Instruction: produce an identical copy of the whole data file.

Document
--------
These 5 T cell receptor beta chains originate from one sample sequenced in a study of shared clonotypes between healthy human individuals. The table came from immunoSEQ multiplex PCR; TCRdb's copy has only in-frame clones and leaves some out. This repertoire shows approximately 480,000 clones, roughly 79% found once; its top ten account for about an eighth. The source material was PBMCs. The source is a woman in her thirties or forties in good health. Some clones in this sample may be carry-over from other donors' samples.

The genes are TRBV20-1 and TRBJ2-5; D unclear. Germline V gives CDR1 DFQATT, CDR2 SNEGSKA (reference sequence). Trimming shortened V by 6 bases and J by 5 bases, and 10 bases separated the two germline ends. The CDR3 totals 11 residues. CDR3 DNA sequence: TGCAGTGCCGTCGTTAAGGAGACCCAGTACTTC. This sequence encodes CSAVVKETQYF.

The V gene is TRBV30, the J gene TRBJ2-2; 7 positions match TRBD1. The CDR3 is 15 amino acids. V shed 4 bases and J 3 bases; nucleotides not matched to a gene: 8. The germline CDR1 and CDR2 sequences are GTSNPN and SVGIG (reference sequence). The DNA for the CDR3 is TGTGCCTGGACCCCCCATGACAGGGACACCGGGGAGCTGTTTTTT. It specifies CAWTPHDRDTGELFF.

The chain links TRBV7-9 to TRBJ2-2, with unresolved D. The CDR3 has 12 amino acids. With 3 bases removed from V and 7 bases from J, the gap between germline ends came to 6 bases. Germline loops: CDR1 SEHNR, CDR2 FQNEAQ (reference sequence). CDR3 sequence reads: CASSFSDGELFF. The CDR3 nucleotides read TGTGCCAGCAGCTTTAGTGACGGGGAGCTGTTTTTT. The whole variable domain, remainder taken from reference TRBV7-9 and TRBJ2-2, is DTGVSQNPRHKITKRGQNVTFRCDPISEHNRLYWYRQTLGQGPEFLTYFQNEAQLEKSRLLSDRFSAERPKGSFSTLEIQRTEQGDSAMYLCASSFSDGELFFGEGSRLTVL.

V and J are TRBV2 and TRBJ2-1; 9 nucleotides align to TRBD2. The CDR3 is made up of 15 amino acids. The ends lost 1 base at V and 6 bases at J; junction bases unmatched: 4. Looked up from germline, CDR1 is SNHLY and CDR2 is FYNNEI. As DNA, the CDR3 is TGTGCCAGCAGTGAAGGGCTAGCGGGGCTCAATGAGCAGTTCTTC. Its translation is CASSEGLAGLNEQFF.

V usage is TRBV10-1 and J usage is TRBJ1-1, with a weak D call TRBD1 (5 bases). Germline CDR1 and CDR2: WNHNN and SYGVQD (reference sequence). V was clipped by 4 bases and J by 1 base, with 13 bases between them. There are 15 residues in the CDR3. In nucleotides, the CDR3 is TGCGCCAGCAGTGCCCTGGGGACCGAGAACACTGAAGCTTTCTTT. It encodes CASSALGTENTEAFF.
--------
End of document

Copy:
These 5 T cell receptor beta chains originate from one sample sequenced in a study of shared clonotypes between healthy human individuals. The table came from immunoSEQ multiplex PCR; TCRdb's copy has only in-frame clones and leaves some out. This repertoire shows approximately 480,000 clones, roughly 79% found once; its top ten account for about an eighth. The source material was PBMCs. The source is a woman in her thirties or forties in good health. Some clones in this sample may be carry-over from other donors' samples.

The genes are TRBV20-1 and TRBJ2-5; D unclear. Germline V gives CDR1 DFQATT, CDR2 SNEGSKA (reference sequence). Trimming shortened V by 6 bases and J by 5 bases, and 10 bases separated the two germline ends. The CDR3 totals 11 residues. CDR3 DNA sequence: TGCAGTGCCGTCGTTAAGGAGACCCAGTACTTC. This sequence encodes CSAVVKETQYF.

The V gene is TRBV30, the J gene TRBJ2-2; 7 positions match TRBD1. The CDR3 is 15 amino acids. V shed 4 bases and J 3 bases; nucleotides not matched to a gene: 8. The germline CDR1 and CDR2 sequences are GTSNPN and SVGIG (reference sequence). The DNA for the CDR3 is TGTGCCTGGACCCCCCATGACAGGGACACCGGGGAGCTGTTTTTT. It specifies CAWTPHDRDTGELFF.

The chain links TRBV7-9 to TRBJ2-2, with unresolved D. The CDR3 has 12 amino acids. With 3 bases removed from V and 7 bases from J, the gap between germline ends came to 6 bases. Germline loops: CDR1 SEHNR, CDR2 FQNEAQ (reference sequence). CDR3 sequence reads: CASSFSDGELFF. The CDR3 nucleotides read TGTGCCAGCAGCTTTAGTGACGGGGAGCTGTTTTTT. The whole variable domain, remainder taken from reference TRBV7-9 and TRBJ2-2, is DTGVSQNPRHKITKRGQNVTFRCDPISEHNRLYWYRQTLGQGPEFLTYFQNEAQLEKSRLLSDRFSAERPKGSFSTLEIQRTEQGDSAMYLCASSFSDGELFFGEGSRLTVL.

V and J are TRBV2 and TRBJ2-1; 9 nucleotides align to TRBD2. The CDR3 is made up of 15 amino acids. The ends lost 1 base at V and 6 bases at J; junction bases unmatched: 4. Looked up from germline, CDR1 is SNHLY and CDR2 is FYNNEI. As DNA, the CDR3 is TGTGCCAGCAGTGAAGGGCTAGCGGGGCTCAATGAGCAGTTCTTC. Its translation is CASSEGLAGLNEQFF.

V usage is TRBV10-1 and J usage is TRBJ1-1, with a weak D call TRBD1 (5 bases). Germline CDR1 and CDR2: WNHNN and SYGVQD (reference sequence). V was clipped by 4 bases and J by 1 base, with 13 bases between them. There are 15 residues in the CDR3. In nucleotides, the CDR3 is TGCGCCAGCAGTGCCCTGGGGACCGAGAACACTGAAGCTTTCTTT. It encodes CASSALGTENTEAFF.